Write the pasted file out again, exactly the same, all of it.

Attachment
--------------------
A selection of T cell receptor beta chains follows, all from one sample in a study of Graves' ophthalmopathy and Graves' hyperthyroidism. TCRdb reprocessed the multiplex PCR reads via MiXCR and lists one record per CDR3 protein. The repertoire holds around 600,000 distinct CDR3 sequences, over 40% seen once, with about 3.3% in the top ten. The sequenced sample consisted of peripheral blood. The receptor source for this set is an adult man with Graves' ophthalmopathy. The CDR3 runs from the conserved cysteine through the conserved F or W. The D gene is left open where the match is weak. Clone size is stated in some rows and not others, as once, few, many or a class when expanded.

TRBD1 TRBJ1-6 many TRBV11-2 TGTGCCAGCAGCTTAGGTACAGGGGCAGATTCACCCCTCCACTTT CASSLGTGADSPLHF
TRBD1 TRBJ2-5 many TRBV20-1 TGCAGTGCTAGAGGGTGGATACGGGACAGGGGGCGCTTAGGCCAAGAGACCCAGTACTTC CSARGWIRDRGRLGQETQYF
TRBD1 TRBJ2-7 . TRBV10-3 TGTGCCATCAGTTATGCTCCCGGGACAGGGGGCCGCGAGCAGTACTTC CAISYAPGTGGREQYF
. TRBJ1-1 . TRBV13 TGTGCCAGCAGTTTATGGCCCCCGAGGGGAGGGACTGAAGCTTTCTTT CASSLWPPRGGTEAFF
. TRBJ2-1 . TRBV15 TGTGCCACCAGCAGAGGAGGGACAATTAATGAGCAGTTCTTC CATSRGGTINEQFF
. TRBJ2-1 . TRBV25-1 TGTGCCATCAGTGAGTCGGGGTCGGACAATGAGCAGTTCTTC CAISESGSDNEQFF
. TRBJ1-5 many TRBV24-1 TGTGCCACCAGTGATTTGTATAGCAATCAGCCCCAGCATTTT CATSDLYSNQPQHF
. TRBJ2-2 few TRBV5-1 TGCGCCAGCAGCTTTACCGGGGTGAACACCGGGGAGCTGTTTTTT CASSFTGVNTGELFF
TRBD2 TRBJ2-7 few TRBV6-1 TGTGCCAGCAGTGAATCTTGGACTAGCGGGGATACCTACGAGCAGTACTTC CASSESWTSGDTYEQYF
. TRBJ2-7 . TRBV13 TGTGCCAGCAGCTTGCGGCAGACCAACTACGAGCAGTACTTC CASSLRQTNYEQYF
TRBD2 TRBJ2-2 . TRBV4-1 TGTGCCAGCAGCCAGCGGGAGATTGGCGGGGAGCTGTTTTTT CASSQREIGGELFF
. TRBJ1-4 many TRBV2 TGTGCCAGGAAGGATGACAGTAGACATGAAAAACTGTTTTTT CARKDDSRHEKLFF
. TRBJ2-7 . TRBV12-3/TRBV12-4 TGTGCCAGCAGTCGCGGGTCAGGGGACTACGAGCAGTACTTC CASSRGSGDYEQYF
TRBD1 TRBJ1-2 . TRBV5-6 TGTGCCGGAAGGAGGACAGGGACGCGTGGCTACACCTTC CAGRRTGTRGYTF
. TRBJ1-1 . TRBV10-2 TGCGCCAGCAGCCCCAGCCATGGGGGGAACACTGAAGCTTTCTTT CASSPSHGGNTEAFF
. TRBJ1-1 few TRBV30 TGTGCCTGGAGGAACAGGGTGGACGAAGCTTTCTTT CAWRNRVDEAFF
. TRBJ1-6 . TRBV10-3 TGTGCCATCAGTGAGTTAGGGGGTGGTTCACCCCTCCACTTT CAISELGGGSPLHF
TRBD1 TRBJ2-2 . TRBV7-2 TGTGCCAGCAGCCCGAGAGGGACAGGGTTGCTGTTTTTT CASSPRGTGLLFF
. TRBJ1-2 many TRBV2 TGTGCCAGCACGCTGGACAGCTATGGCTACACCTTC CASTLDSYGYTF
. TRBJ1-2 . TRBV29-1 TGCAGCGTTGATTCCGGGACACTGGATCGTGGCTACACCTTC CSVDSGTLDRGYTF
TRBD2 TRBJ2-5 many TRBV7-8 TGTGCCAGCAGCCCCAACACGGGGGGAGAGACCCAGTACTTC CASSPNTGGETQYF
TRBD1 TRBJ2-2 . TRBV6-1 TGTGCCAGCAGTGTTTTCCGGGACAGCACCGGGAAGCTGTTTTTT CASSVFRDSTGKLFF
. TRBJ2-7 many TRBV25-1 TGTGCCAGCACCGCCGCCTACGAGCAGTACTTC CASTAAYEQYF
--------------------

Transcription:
A selection of T cell receptor beta chains follows, all from one sample in a study of Graves' ophthalmopathy and Graves' hyperthyroidism. TCRdb reprocessed the multiplex PCR reads via MiXCR and lists one record per CDR3 protein. The repertoire holds around 600,000 distinct CDR3 sequences, over 40% seen once, with about 3.3% in the top ten. The sequenced sample consisted of peripheral blood. The receptor source for this set is an adult man with Graves' ophthalmopathy. The CDR3 runs from the conserved cysteine through the conserved F or W. The D gene is left open where the match is weak. Clone size is stated in some rows and not others, as once, few, many or a class when expanded.

TRBD1 TRBJ1-6 many TRBV11-2 TGTGCCAGCAGCTTAGGTACAGGGGCAGATTCACCCCTCCACTTT CASSLGTGADSPLHF
TRBD1 TRBJ2-5 many TRBV20-1 TGCAGTGCTAGAGGGTGGATACGGGACAGGGGGCGCTTAGGCCAAGAGACCCAGTACTTC CSARGWIRDRGRLGQETQYF
TRBD1 TRBJ2-7 . TRBV10-3 TGTGCCATCAGTTATGCTCCCGGGACAGGGGGCCGCGAGCAGTACTTC CAISYAPGTGGREQYF
. TRBJ1-1 . TRBV13 TGTGCCAGCAGTTTATGGCCCCCGAGGGGAGGGACTGAAGCTTTCTTT CASSLWPPRGGTEAFF
. TRBJ2-1 . TRBV15 TGTGCCACCAGCAGAGGAGGGACAATTAATGAGCAGTTCTTC CATSRGGTINEQFF
. TRBJ2-1 . TRBV25-1 TGTGCCATCAGTGAGTCGGGGTCGGACAATGAGCAGTTCTTC CAISESGSDNEQFF
. TRBJ1-5 many TRBV24-1 TGTGCCACCAGTGATTTGTATAGCAATCAGCCCCAGCATTTT CATSDLYSNQPQHF
. TRBJ2-2 few TRBV5-1 TGCGCCAGCAGCTTTACCGGGGTGAACACCGGGGAGCTGTTTTTT CASSFTGVNTGELFF
TRBD2 TRBJ2-7 few TRBV6-1 TGTGCCAGCAGTGAATCTTGGACTAGCGGGGATACCTACGAGCAGTACTTC CASSESWTSGDTYEQYF
. TRBJ2-7 . TRBV13 TGTGCCAGCAGCTTGCGGCAGACCAACTACGAGCAGTACTTC CASSLRQTNYEQYF
TRBD2 TRBJ2-2 . TRBV4-1 TGTGCCAGCAGCCAGCGGGAGATTGGCGGGGAGCTGTTTTTT CASSQREIGGELFF
. TRBJ1-4 many TRBV2 TGTGCCAGGAAGGATGACAGTAGACATGAAAAACTGTTTTTT CARKDDSRHEKLFF
. TRBJ2-7 . TRBV12-3/TRBV12-4 TGTGCCAGCAGTCGCGGGTCAGGGGACTACGAGCAGTACTTC CASSRGSGDYEQYF
TRBD1 TRBJ1-2 . TRBV5-6 TGTGCCGGAAGGAGGACAGGGACGCGTGGCTACACCTTC CAGRRTGTRGYTF
. TRBJ1-1 . TRBV10-2 TGCGCCAGCAGCCCCAGCCATGGGGGGAACACTGAAGCTTTCTTT CASSPSHGGNTEAFF
. TRBJ1-1 few TRBV30 TGTGCCTGGAGGAACAGGGTGGACGAAGCTTTCTTT CAWRNRVDEAFF
. TRBJ1-6 . TRBV10-3 TGTGCCATCAGTGAGTTAGGGGGTGGTTCACCCCTCCACTTT CAISELGGGSPLHF
TRBD1 TRBJ2-2 . TRBV7-2 TGTGCCAGCAGCCCGAGAGGGACAGGGTTGCTGTTTTTT CASSPRGTGLLFF
. TRBJ1-2 many TRBV2 TGTGCCAGCACGCTGGACAGCTATGGCTACACCTTC CASTLDSYGYTF
. TRBJ1-2 . TRBV29-1 TGCAGCGTTGATTCCGGGACACTGGATCGTGGCTACACCTTC CSVDSGTLDRGYTF
TRBD2 TRBJ2-5 many TRBV7-8 TGTGCCAGCAGCCCCAACACGGGGGGAGAGACCCAGTACTTC CASSPNTGGETQYF
TRBD1 TRBJ2-2 . TRBV6-1 TGTGCCAGCAGTGTTTTCCGGGACAGCACCGGGAAGCTGTTTTTT CASSVFRDSTGKLFF
. TRBJ2-7 many TRBV25-1 TGTGCCAGCACCGCCGCCTACGAGCAGTACTTC CASTAAYEQYF